Loop Level Parallelism in Computer Architecture
Since the beginning of multiprocessors, programmers have faced the challenge of how to take advantage of the power of process available. Sometimes parallelism is available but it is present in a form that is too complicated for the programmer to think about. In addition, there exists a large sequential code that has for years has incremental performance improvements afforded by the advancement of single-core execution. For a long time, automatic parallelization has been seen as a good solution to some of these challenges. Parallelization removes the programmer’s burden of expressing and understanding the parallelism existing in the algorithm.
Loop-level parallelism in computer architecture helps us with taking out parallel tasks within the loops in order to speed up the process. The utility for this parallelism arises where data is stored in random access data structures like arrays. A program that runs in sequence will iterate over the array and perform operations on indices at a time, a program that has loop-level parallelism will use multi-threads/ multi-processes that operate on the indices at the same time or at different times.
Loop Level Parallelism Types:
- DO-ALL parallelism(Independent multithreading (IMT))
- DO-ACROSS parallelism(Cyclic multithreading (CMT))
- DO-PIPE parallelism(Pipelined multithreading (PMT))
1. DO-ALL parallelism(Independent multi-threading (IMT)):
In DO-ALL parallelism every iteration of the loop is executed in parallel and completely independently with no inter-thread communication. The iterations are assigned to threads in a round-robin fashion, for example, if we have 4 cores then core 0 will execute iterations 0, 4, 8, 12, etc. (see Figure). This type of parallelization is possible only when the loop does not contain loop-carried dependencies or can be changed so that no conflicts occur between simultaneous iterations that are executing. Loops which can be parallelized in this way are likely to experience speedups since there is no overhead of inter-thread communication. However, the lack of communication also limits the applicability of this technique as many loops will not be amenable to this form of parallelization.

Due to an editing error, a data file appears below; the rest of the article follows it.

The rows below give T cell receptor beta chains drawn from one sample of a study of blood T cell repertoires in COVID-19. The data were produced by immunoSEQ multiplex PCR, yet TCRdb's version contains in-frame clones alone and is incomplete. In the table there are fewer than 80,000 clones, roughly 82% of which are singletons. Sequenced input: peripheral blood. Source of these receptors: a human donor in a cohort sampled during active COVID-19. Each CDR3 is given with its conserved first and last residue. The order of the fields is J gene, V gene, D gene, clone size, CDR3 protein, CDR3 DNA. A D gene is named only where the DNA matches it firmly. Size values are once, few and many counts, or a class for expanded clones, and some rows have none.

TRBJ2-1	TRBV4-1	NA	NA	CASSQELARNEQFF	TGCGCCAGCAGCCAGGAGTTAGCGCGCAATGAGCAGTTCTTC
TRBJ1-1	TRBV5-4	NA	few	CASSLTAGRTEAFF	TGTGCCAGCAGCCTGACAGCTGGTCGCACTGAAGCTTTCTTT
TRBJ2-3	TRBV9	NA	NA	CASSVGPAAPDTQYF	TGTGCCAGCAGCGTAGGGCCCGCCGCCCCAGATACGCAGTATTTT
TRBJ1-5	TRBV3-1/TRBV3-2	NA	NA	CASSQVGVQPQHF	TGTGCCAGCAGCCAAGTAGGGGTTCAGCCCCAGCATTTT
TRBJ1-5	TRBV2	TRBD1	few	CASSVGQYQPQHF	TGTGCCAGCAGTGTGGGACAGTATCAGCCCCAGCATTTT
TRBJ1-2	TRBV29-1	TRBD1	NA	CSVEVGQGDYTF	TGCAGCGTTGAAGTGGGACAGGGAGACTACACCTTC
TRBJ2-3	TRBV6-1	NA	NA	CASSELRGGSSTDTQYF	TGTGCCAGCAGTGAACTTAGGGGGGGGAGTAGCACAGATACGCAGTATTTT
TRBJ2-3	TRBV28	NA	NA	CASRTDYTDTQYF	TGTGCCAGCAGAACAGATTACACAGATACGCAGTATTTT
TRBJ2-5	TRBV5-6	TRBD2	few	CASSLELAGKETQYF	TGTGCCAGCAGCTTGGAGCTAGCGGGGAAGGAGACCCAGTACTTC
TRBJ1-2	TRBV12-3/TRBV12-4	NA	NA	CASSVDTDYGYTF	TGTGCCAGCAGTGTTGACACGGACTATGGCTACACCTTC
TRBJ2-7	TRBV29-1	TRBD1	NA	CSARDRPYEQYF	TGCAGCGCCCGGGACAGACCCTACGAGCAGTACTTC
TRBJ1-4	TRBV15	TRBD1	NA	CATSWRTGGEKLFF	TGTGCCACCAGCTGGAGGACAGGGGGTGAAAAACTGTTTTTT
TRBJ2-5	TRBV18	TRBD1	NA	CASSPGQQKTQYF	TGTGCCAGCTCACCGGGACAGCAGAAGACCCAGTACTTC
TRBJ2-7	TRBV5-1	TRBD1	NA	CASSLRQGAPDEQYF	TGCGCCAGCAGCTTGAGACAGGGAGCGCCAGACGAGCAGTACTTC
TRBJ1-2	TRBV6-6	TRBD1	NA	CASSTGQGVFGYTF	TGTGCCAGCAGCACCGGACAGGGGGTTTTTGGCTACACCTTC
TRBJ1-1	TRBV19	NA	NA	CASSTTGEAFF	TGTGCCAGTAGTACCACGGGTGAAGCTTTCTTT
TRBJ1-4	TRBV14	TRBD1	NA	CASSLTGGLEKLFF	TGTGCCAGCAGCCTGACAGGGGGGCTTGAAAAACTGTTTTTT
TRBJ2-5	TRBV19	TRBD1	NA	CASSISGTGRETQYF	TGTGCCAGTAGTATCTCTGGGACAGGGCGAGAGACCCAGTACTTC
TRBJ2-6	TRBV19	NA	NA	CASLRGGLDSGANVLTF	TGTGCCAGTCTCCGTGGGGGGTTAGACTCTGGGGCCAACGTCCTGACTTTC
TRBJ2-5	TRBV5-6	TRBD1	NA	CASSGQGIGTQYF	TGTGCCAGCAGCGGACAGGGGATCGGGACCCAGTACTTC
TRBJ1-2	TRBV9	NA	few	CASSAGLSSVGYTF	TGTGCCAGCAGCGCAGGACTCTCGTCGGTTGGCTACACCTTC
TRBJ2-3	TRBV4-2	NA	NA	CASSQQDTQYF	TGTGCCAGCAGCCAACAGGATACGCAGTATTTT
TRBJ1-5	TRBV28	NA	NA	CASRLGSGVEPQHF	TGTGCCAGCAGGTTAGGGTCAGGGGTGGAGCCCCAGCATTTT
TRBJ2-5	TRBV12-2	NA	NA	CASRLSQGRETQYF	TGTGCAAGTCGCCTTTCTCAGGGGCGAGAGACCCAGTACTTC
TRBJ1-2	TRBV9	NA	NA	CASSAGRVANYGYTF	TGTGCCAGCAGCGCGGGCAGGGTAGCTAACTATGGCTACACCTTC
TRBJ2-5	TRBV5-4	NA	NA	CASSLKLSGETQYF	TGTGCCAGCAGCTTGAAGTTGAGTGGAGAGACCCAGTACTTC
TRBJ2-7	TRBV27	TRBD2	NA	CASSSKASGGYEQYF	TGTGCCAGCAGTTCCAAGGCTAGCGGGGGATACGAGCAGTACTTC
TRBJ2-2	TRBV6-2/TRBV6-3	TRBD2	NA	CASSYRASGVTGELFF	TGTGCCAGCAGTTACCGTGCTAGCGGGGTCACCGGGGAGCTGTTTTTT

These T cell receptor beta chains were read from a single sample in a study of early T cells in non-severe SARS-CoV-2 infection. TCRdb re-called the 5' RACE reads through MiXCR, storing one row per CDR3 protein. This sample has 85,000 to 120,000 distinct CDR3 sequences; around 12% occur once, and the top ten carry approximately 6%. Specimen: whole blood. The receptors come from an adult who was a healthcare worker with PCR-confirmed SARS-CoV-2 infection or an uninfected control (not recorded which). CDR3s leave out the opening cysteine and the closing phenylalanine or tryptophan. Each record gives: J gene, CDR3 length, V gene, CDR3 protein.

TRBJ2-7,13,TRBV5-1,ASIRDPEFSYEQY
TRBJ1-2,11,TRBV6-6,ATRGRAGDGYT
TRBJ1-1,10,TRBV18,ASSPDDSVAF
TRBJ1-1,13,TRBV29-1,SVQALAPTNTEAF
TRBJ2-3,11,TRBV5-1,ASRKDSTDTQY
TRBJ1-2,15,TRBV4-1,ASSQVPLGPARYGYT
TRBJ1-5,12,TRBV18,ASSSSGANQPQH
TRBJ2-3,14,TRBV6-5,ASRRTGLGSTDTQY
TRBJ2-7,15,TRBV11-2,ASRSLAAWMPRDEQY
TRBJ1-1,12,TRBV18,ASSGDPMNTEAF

2. DO-ACROSS parallelism(Cyclic multi-threading (CMT)):
In DO-ACROSS parallelism, like Independent multi-threading, assigns iterations to threads in a round-robin manner. Optimization techniques described to increase parallelism in Independent multi-threading loops are also available in Cyclic multi-threading. In this technique, dependencies are identified by the compiler and the beginning of each loop iteration is delayed till all dependencies from previous iterations are satisfied. In this manner, the parallel portion of one iteration is overlapped with the sequential portion of the subsequent iteration. As a result, it ends up in parallel execution. For example, in the figure the statement x = x->next; causes a loop-carried dependence since it cannot be evaluated until the statement has been completed in the previous iteration. Once all cores have started their first iteration, this can approach linear speedup if the parallel part of the loop is very large to allow full utilization of the cores.
3. DO-PIPE parallelism(Pipeline multi-threading (PMT)):
DO-PIPE parallelism is the way for parallelization loops with cross-iteration dependencies. In this approach, the loop body is divided into a number of pipeline stages with each pipeline stage being assigned to a different core. Each iteration of the loop is then distributed across the cores with each stage of the loop being executed by the core which was assigned that pipeline stage. Each individual core only executes the code associated with the stage which was allocated to it. For instance, in the figure the loop body is divided into 4 stages: A, B, C, and D. Each iteration is distributed across all four cores but each stage is only executed by one core.